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Old 10-26-2009, 01:14 AM   #1
pinga123
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Which command to use to find name of operating system


Hi guys how would i know which distribution of unix i have installed in my machine?
 
Old 10-26-2009, 01:29 AM   #2
sploot
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Code:
uname -o
or if you want to know the particular kernel,
Code:
uname -r

Last edited by sploot; 10-26-2009 at 01:30 AM.
 
Old 10-26-2009, 01:39 AM   #3
catkin
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There is no way which works on all Linux systems. See this post for one way of doing it.
 
Old 10-26-2009, 01:40 AM   #4
Halpo
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assuming it's a red-hat variant you can use

Code:
cat /etc/redhat-release
 
Old 10-26-2009, 01:52 AM   #5
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You can also do 'cat /proc/version'

in my distro 'cat /etc/sabayon-release' will work, well, just like RH above.

Catkin is correct there is no universal way to do this on various distros. Just follow his link.

Btw, one of my distro is not listed there
 
Old 10-26-2009, 02:17 AM   #6
catkin
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Quote:
Originally Posted by hurry_hui View Post
Btw, one of my distro is not listed there
Which one and how could the function be modified to test for it?
 
Old 10-26-2009, 02:24 AM   #7
linuxlover.chaitanya
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lsb_release -a though should work on major distributions.
 
Old 10-26-2009, 02:57 AM   #8
hurry_hui
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Quote:
Originally Posted by catkin View Post
Which one and how could the function be modified to test for it?
/etc/sabayon-release not available.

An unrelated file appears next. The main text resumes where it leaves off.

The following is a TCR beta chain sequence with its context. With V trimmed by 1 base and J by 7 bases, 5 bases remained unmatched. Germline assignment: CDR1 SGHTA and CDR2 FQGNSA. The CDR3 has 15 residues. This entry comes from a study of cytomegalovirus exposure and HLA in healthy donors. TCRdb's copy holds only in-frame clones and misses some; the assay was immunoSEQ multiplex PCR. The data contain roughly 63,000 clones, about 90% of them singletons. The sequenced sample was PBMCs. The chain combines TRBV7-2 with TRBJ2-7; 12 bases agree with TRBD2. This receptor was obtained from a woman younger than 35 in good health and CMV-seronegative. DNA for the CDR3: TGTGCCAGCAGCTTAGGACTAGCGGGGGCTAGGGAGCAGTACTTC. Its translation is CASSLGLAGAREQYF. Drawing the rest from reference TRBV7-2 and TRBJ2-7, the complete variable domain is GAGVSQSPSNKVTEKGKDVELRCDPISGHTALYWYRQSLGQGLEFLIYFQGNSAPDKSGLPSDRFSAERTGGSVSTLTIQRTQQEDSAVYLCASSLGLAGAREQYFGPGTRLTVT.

maybe adding

Code:
elif [[ -r '/etc/sabayon-release' ]]; then
        n='Sabayon'
Sorry, I am not good at programming.
 
Old 10-26-2009, 04:19 AM   #9
catkin
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Quote:
Originally Posted by linuxlover.chaitanya View Post
lsb_release -a though should work on major distributions.
lsb_release has been in the Linux Standard Base (LSB) Core Specification since no later than 2004 when 2.0.1 was published and probably earlier. It would be interesting to know how many distros support it. It is not on my Slackware 13.0 system.
 
Old 10-26-2009, 04:22 AM   #10
catkin
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Quote:
Originally Posted by hurry_hui View Post
Sorry, I am not good at programming.
But it looks perfect! Sabayon added to the original function now. Thanks for the info.
 
Old 10-26-2009, 04:38 AM   #11
linuxlover.chaitanya
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I find it on my Ubuntu, RHEL and CentOS. I do not have any other distribution at hand.
 
Old 10-26-2009, 12:01 PM   #12
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I wasn't aware that uname didnt work on all linux systems. Good to know
 
Old 10-26-2009, 12:13 PM   #13
brianL
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Quote:
Originally Posted by sploot View Post
I wasn't aware that uname didnt work on all linux systems. Good to know
It works, but doesn't tell you the distro:
Code:
Linux Slacklap 2.6.29.6-smp #1 SMP Mon Aug 17 00:18:05 CDT 2009 i686 Intel(R) Pentium(R) Dual  CPU  T2330  @ 1.60GHz GenuineIntel GNU/Linux
 
Old 10-26-2009, 12:14 PM   #14
sploot
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But it does tell Linux, Unix, BSD, etc. right? Maybe I misunderstood the OP's question. But I think I understand what he was going for now.
 
Old 10-26-2009, 07:24 PM   #15
chrism01
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On Linux, i get 'Linux' & kernel version and various other things like SMP, 32/64 bit; depending on distro.
On HP I get HP-UX & release info; Solaris says SunOS, fqdn & version num etc.
Haven't got a BSD to look at.
 
  


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